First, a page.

11.] Because (proof that absence of love of the brethren excludes from God’s family) the message which ye heard from the beginning (the announcement which from the beginning of the preaching of the Gospel was made to you. ἀγγελία is not here = ἐντολή, though that which is cited is a commandment: but it is an ἐντολή conveyed in words and by messengers, and thus become an ἀγγελία) is this (in all such sentences as this, the demonstrative pronoun which begins them is in reality the predicate, and often might in English be transposed to the end with advantage), that we love one another (on ἵνα, see note, 1 John 3:1. It is impossible here, as there, to press the strong telic sense. The particle carries that combination of purpose and purport which we have so many times had occasion to notice: see e. g., note on 1 Corinthians 14:13).


Copyright Statement
These files are public domain.
Text Courtesy of BibleSupport.com. Used by Permission.

Bibliography
Alford, Henry. "Commentary on 1 John 3:11". Greek Testament Critical Exegetical Commentary. http://odl.studylight.org/commentaries/hac/1-john-3.html. 1863-1878.

Calvin's Commentary on the Bible

10Whosoever doeth not righteousness. To do righteousness and to do sin, are here set in opposition the one to the other. Then, to do righteousness is no other thing than to fear God from the heart, and to walk in his commandments as far as human weakness will permit; for though righteousness in a strict sense is a perfect keeping of the law, from which the faithful are always far off; yet as offenses and fallings are not imputed to them by God, righteousness is that imperfect obedience which they render to him. But John declares that all who do not live righteously are not of God, because all those whom God calls, he regenerates by his Spirit. Hence newness of life is a perpetual evidence of divine adoption.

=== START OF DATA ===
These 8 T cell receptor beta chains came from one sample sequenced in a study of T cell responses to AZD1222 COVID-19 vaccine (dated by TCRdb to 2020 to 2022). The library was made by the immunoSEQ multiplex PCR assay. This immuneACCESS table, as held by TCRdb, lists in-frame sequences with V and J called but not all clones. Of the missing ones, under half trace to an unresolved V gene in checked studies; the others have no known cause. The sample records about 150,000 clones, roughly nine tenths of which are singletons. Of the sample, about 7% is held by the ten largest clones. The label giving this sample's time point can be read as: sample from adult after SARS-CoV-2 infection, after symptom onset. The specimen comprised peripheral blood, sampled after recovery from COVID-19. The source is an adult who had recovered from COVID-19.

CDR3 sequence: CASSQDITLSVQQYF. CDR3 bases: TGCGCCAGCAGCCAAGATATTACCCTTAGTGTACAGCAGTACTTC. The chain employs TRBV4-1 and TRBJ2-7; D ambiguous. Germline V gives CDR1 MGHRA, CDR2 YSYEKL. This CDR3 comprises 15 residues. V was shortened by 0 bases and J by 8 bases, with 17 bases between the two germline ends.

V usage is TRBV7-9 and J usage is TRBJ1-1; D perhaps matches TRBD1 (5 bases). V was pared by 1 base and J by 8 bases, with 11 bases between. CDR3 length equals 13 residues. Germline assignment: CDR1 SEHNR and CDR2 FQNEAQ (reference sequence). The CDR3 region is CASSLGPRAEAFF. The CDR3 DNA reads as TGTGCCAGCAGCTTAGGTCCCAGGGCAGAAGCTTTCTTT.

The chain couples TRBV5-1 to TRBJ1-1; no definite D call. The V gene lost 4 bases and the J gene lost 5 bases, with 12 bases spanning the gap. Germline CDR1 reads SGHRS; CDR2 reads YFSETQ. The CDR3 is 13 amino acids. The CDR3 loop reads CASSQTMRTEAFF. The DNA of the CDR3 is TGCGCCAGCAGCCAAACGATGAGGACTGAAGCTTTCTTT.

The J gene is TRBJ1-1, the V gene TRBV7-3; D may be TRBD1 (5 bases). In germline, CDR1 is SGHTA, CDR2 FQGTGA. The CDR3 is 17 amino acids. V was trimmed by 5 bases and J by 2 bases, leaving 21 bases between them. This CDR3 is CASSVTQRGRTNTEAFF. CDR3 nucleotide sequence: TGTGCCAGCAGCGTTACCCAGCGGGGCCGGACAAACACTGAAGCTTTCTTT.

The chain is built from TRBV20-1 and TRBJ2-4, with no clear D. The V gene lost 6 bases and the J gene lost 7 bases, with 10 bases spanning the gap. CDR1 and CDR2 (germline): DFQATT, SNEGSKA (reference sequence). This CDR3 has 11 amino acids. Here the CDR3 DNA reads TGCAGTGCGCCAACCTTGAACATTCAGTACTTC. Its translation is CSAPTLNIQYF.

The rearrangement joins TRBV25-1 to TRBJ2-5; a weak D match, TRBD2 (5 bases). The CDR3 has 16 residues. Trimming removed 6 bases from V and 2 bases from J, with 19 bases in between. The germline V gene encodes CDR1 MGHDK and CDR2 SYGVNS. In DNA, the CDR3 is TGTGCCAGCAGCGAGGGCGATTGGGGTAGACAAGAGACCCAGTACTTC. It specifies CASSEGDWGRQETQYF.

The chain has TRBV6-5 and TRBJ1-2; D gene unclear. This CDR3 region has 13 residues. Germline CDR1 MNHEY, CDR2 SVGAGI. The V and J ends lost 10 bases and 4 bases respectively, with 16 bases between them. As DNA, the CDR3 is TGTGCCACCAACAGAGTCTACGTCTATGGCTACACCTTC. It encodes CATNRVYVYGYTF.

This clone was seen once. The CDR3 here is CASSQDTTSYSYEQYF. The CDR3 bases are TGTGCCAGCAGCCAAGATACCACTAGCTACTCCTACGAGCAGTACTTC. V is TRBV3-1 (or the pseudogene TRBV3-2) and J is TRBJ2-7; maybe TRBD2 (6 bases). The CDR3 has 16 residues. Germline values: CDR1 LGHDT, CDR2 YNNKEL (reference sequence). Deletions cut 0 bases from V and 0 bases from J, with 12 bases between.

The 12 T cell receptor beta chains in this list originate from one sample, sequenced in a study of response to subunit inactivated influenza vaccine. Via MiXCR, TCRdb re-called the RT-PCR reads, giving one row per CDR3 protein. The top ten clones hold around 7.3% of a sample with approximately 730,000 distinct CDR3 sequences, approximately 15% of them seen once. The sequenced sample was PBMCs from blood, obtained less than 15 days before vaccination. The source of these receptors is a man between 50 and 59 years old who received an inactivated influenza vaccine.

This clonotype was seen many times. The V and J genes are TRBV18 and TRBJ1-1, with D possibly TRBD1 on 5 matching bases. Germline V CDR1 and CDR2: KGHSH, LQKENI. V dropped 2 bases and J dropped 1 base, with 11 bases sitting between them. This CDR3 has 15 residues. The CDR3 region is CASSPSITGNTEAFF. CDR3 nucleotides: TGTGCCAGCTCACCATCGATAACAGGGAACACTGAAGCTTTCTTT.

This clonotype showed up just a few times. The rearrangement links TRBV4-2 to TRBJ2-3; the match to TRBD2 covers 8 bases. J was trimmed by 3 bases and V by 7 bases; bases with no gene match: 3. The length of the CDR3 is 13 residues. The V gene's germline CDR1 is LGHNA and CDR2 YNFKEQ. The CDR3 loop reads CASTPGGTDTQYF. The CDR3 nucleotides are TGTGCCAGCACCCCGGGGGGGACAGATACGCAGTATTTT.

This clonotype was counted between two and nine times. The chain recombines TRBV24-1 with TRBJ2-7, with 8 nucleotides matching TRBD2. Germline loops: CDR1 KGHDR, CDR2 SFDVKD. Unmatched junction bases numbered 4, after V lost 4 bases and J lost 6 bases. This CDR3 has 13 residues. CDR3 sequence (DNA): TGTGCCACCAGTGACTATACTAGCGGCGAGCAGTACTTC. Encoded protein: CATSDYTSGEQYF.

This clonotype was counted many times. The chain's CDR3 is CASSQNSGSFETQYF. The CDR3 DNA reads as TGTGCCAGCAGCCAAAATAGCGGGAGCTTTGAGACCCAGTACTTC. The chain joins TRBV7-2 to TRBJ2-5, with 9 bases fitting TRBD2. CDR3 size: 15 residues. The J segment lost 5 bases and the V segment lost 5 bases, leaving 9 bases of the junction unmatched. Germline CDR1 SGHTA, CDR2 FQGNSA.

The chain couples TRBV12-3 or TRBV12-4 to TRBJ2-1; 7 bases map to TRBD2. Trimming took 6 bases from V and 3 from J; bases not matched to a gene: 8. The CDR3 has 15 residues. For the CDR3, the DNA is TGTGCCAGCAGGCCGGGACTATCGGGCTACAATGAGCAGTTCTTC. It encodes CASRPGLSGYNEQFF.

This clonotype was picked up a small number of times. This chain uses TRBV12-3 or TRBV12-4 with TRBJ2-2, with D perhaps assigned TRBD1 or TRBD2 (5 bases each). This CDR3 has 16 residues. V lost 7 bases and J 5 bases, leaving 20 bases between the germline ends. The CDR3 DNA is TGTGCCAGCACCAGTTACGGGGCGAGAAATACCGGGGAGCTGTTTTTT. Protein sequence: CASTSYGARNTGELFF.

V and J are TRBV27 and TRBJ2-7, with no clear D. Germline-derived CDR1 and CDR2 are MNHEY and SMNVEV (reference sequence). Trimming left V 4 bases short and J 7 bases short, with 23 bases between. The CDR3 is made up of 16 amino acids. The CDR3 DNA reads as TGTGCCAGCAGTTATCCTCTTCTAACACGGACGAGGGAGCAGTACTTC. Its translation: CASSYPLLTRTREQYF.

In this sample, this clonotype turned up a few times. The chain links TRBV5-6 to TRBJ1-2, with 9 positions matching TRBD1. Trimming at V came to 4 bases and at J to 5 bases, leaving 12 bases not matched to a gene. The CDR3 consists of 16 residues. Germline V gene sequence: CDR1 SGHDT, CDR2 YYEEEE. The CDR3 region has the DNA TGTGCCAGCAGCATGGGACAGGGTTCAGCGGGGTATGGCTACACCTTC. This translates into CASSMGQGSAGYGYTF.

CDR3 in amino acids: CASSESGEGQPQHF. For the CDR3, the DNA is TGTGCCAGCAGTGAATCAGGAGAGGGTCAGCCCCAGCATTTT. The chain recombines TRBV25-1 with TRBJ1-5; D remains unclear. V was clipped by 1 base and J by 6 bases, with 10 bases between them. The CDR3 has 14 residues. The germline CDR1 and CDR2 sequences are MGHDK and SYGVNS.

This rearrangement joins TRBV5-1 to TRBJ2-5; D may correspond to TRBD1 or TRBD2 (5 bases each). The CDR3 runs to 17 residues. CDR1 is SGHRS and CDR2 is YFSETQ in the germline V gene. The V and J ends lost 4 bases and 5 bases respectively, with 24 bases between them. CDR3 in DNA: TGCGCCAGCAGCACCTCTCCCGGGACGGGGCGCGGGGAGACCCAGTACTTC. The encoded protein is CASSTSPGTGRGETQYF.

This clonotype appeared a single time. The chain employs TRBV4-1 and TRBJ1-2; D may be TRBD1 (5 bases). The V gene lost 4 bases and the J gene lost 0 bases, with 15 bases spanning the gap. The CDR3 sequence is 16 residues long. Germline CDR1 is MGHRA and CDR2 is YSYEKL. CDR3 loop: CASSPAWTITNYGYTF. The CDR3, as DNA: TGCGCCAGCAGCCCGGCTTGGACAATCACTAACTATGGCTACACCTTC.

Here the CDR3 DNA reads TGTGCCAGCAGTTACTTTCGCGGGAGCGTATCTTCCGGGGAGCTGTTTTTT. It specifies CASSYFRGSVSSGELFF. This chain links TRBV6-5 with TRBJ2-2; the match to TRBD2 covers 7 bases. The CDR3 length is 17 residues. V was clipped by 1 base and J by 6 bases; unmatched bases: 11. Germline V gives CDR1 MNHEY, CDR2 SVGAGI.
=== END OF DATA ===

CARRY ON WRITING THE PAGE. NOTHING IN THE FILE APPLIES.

Neither he who loveth not his brother. He accommodates a general doctrine to his own purpose. For hitherto he has been exhorting the faithful to brotherly love; now, for the same end, he refers to true righteousness. Hence this clause is added instead of an explanation. But I have already stated the reason why the whole of righteousness is included in brotherly love. The love of God holds, indeed, the first place; but as on it depends love towards men, it is often, as a part for the whole, comprehended under it, and also the latter under the former. Then he declares that every one who is endued with benevolence and humanity, is thus just, and is to be so deemed, because love is rite fulfillment of the law. He confirms this declaration by saying that the faithful had been so taught from the beginning; for by these words he intimates that the statement which he made ought not to have appeared new to them.